We had a private detective in my home town, a one-armed man who had also previously been the leader of the local Ku Klux Klan group. His vehicle license plate said Im 007, and he had a house full of silly listening equipment and other tools of his trade. He would often butt in on cases to express ridiculous theories, but the newspapers would eat it up. Once, in my capacity as a federal investigator, I had to interview him. He insisted that we sit in his Im 007 car so that any listening device that I might be wearing (which I wasn’t) would be blocked. While we sat there, I began to be covered by tiny baby spiders that were crawling up out of the car seat. Without missing a beat of whatever nonsense that he was telling me, he began reaching over with his one arm and picking off the spiders and popping them, one by one, until we were done. That’s my real-life encounter with a private detective in action.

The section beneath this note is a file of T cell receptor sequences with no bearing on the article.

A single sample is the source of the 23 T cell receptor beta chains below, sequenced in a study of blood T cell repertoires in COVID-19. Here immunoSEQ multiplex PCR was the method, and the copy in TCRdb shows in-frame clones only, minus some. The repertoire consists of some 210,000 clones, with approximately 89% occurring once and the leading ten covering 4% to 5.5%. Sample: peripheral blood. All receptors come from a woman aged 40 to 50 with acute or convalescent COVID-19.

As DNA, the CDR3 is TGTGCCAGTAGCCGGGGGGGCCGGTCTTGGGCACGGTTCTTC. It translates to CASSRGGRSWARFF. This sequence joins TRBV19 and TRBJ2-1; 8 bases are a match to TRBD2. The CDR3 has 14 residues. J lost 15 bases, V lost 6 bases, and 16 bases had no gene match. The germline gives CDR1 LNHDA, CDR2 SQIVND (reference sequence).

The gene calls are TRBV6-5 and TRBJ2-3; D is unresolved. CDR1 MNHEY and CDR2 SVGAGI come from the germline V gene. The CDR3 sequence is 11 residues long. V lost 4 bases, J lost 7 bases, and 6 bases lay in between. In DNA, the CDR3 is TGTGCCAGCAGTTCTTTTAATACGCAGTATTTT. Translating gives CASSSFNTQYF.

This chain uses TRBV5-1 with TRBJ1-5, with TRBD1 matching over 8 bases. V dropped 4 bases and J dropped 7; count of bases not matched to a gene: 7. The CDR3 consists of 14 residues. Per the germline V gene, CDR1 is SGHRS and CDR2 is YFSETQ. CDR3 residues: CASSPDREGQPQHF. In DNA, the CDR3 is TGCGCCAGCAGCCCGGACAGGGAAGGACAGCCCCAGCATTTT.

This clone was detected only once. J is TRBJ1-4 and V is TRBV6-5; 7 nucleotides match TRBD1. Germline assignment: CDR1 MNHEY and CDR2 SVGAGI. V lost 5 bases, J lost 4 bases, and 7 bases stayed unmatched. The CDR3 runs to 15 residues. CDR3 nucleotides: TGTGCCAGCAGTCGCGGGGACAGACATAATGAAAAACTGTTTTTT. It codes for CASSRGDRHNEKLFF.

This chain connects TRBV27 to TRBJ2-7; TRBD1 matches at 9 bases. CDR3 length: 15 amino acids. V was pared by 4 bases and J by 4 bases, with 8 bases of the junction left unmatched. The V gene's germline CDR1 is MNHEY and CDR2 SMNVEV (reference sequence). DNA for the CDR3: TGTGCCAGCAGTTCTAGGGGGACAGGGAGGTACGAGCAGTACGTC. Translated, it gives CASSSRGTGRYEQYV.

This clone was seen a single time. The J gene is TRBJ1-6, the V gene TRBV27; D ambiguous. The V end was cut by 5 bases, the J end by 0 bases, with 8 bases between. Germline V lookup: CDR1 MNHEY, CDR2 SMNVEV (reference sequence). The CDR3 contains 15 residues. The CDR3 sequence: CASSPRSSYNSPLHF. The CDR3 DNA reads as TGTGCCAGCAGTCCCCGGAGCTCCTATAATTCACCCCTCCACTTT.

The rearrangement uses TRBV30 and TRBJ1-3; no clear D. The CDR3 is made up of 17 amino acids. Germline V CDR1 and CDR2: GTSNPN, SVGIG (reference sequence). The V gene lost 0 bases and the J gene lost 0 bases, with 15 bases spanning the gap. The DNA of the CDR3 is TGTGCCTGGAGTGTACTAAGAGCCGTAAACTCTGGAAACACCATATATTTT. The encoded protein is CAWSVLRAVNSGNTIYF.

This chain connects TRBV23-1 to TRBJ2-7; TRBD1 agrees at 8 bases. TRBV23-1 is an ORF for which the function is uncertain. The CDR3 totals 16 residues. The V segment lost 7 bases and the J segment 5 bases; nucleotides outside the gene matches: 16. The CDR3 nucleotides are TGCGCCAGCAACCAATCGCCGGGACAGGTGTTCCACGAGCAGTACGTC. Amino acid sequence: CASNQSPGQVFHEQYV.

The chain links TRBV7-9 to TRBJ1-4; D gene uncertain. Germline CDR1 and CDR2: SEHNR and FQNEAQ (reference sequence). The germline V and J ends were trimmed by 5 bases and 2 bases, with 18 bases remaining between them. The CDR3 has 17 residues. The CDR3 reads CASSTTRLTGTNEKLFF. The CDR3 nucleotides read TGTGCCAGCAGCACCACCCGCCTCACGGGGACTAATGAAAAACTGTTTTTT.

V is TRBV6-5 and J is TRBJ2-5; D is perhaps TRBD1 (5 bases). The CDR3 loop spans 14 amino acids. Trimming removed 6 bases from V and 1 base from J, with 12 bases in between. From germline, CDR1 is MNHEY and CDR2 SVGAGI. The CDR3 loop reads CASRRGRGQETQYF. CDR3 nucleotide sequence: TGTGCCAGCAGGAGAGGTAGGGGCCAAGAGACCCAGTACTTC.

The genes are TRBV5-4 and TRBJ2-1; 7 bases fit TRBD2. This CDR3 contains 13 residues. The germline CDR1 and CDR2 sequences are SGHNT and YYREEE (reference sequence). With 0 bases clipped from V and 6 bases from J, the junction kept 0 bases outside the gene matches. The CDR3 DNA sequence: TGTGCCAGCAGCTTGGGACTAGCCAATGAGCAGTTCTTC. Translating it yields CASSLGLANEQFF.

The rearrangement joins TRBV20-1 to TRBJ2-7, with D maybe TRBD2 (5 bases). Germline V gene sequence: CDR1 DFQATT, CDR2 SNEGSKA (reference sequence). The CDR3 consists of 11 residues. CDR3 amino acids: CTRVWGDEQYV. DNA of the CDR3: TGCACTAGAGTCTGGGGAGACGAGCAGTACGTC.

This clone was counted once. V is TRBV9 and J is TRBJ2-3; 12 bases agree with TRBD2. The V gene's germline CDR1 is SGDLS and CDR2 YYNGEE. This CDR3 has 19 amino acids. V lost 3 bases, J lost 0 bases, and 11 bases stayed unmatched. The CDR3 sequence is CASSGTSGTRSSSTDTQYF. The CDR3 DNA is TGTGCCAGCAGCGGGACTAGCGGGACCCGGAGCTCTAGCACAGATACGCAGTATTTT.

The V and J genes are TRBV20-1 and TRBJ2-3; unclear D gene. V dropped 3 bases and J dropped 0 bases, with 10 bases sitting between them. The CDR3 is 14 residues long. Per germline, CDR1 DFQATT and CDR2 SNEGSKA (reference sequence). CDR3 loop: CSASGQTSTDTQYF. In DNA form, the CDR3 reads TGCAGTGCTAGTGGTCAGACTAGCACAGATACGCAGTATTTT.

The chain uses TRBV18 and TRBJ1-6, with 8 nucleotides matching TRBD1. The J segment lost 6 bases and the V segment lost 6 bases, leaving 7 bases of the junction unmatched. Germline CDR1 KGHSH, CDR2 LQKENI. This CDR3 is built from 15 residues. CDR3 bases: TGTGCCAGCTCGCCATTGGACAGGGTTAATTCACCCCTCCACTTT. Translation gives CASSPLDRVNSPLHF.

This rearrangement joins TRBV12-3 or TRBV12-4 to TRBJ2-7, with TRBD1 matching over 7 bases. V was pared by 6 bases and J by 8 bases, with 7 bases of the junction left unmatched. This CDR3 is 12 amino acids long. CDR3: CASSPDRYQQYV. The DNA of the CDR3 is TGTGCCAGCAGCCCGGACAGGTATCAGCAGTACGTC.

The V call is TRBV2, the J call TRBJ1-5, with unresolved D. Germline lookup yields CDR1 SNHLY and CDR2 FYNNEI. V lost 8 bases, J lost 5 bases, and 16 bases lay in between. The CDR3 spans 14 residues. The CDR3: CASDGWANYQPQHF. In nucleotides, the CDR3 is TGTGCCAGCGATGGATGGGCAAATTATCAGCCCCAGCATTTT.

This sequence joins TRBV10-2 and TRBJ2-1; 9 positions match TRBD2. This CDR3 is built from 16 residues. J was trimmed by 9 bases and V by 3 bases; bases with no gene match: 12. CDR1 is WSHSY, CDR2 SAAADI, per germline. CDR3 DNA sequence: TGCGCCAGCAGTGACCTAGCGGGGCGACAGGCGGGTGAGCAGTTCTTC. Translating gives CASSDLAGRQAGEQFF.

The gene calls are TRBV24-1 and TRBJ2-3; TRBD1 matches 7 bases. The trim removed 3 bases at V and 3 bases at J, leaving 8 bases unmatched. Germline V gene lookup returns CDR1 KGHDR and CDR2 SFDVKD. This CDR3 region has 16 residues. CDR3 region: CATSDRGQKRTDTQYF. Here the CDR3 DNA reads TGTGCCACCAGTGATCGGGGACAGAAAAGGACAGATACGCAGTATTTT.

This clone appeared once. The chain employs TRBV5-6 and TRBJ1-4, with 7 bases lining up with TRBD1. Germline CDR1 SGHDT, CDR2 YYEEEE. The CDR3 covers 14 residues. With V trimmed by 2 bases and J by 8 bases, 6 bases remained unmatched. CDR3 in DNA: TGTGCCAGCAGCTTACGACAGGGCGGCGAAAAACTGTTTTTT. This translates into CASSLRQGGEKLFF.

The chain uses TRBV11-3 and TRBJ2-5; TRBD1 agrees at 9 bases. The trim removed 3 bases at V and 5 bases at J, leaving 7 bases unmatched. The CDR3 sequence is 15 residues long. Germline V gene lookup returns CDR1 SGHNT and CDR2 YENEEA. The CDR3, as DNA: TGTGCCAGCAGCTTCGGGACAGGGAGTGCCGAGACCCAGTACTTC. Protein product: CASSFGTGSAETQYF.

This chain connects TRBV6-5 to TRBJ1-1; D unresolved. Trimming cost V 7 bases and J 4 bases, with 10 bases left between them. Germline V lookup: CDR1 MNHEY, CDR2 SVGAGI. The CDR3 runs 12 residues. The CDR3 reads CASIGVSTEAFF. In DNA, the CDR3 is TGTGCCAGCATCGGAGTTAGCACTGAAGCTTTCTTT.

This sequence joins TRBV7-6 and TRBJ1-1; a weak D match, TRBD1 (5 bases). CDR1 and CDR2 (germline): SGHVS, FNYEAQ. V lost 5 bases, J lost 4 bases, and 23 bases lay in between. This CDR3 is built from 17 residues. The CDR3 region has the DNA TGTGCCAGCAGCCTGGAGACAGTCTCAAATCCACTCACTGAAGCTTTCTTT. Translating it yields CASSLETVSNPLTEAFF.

Part of what makes the Holmes stories so fun is that he sees what others don’t, and sometimes those others who aren’t seeing are the official force. When the first Holmes adventure was published in 1887, the idea of preserving a crime scene, or approaching a crime scientifically, simply wasn’t done. And yet, as time passed, the police adopted more modern methods, including some that were originally described in the Holmes narratives. By the later Holmes stories, the Yard was attempting to do things the right way, and Holmes had gone from being an outsider who was laughed at behind his back, despite his successful results, to someone that was admired. As Inspector Lestrade said at the end of “The Six Napoleons”: